Sunday afternoon I managed to make a few snaps of the Great Gathering of those Bossi people (I block the scores of puns that surge into my mind), so here they are.
It appears that, in the end, there were more police than potential police patrons.
The organizers claimed that there were 50,000 of the faithful; the police estimated 6-7,000. The difference makes me think of those construction estimates which start on earth but when the job is finished the total cost is lost somewhere in Multiple-Zeroes Land. It’s been like this every year of the past 15 that this event has been staged: the participants want to make it sound as if there are more of them than Attila’s Huns.
The anticipated thunderstorms politely waited till evening.
The floating platform, with the speakers facing inland. It being Sunday, most of the neighborhood was somewhere else. But Bossi was intending mainly to preach to the choir anyway. It was a good day for making money, too: all those tour boats that brought his flock undoubtedly made plenty of crisp crackling euros.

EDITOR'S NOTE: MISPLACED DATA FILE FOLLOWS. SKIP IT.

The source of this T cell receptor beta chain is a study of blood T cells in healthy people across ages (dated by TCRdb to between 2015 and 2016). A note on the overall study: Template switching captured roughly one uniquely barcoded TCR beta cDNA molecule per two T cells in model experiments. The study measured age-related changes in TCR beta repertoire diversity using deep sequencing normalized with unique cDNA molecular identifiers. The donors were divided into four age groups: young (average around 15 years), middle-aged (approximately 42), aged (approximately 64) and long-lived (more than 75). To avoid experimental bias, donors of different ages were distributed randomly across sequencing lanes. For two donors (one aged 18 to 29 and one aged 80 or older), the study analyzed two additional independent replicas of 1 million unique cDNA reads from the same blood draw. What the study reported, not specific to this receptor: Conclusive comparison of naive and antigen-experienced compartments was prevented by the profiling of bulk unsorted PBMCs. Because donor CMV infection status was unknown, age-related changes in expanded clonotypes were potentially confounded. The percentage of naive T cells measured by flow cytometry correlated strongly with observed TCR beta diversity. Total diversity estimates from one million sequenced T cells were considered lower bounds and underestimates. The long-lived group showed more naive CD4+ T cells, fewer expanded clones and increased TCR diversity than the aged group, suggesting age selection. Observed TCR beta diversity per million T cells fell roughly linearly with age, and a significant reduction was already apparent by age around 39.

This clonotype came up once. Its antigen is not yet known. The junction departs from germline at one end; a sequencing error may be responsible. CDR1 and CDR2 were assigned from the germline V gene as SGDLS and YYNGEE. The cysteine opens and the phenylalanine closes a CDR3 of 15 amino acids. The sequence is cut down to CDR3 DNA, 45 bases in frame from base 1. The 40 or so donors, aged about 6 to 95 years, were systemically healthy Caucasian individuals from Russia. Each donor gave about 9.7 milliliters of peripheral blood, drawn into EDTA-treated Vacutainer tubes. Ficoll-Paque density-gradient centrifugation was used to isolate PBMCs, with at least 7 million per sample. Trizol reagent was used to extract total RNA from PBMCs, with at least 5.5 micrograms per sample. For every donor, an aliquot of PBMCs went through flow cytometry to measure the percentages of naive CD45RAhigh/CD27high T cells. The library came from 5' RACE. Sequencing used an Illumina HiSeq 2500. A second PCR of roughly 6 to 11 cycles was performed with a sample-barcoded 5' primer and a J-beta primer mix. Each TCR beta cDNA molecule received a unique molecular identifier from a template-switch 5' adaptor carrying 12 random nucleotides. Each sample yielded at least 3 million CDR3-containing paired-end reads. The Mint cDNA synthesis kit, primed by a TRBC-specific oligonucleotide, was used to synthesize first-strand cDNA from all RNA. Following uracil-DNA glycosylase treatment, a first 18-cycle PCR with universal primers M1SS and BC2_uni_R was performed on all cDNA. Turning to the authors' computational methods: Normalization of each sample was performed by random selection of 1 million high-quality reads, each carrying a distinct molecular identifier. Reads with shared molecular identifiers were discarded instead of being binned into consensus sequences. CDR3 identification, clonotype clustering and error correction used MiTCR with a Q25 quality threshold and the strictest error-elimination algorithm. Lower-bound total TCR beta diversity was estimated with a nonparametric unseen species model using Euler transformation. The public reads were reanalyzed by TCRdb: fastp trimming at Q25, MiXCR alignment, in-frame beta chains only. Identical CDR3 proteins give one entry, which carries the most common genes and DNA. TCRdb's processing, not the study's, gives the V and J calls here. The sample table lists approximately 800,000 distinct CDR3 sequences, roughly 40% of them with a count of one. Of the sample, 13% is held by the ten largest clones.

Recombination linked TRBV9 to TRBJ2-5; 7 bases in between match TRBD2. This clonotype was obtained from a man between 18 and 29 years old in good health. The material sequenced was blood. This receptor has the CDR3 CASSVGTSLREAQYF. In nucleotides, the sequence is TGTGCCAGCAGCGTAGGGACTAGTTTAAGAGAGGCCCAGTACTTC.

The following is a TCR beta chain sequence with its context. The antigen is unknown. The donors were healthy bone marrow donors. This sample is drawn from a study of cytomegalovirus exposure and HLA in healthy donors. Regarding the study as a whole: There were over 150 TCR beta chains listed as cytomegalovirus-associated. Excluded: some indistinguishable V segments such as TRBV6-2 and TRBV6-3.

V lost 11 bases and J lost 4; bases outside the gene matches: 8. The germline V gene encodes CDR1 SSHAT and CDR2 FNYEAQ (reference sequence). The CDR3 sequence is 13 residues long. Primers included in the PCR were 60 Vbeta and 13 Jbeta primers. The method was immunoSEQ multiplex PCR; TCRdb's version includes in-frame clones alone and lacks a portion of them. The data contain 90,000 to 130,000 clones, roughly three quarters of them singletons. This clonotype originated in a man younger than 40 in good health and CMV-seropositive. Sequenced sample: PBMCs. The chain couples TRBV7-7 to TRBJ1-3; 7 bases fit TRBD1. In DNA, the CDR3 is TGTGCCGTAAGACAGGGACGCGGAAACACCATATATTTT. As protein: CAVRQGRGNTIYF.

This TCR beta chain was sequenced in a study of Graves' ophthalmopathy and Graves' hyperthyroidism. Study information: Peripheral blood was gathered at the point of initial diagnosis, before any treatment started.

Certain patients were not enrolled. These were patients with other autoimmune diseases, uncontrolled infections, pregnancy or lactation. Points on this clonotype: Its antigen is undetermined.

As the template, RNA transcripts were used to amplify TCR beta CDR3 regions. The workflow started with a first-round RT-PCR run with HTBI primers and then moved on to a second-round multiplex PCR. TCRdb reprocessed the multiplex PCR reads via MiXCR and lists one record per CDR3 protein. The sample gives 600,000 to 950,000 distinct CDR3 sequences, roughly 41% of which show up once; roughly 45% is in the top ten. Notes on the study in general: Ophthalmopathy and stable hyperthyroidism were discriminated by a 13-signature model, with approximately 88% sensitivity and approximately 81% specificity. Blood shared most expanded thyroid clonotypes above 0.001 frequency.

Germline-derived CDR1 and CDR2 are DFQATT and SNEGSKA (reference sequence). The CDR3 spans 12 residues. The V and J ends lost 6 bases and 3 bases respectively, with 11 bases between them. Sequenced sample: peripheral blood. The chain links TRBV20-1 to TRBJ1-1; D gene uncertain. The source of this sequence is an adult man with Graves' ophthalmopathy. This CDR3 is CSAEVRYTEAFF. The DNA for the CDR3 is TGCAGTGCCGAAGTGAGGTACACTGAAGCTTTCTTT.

From a distance, this mega-poster looks like it could be just another advertisement, not unlike the billboards around the Piazza San Marco. But instead, it is an image of a cult object (as a perplexed archaeologist might call it): A picture of Monviso, the highest mountain of the Cottian Alps and, more to the point, the source of the Po River. It stirs all sorts of emotions which do not submit to logic.
A few blithe spirits wanting to show their fidelity to the united Italy, which the Northern League wishes to cleave asunder, came out to wave the national flag. Some of the many policemen zooming around came to keep them company -- not to arrest them, but to make sure nobody got close enough to annoy them.
Anyone who's ever visited the gift shop of, say, the Martin Luther King, Jr. Center and seen the "I Have a Dream" ashtrays knows that there is no idea or emotion so exalted that it can't be turned into tourist trinkets. Here, the stands were selling T-shirts, cigarette lighters, keychains, and potholders, bearing various motifs but concentrating on the symbol of Padania (the Promised Land yet to be found/created).
The emblem of Padania is a mystic symbol which the League calls the "Sun of the Alps" but which is also recognized around the world as the "Flower of Life." Not quite the same thing. I don't know if anybody has commented on its startling resemblance to Cannibis sativa. They must have.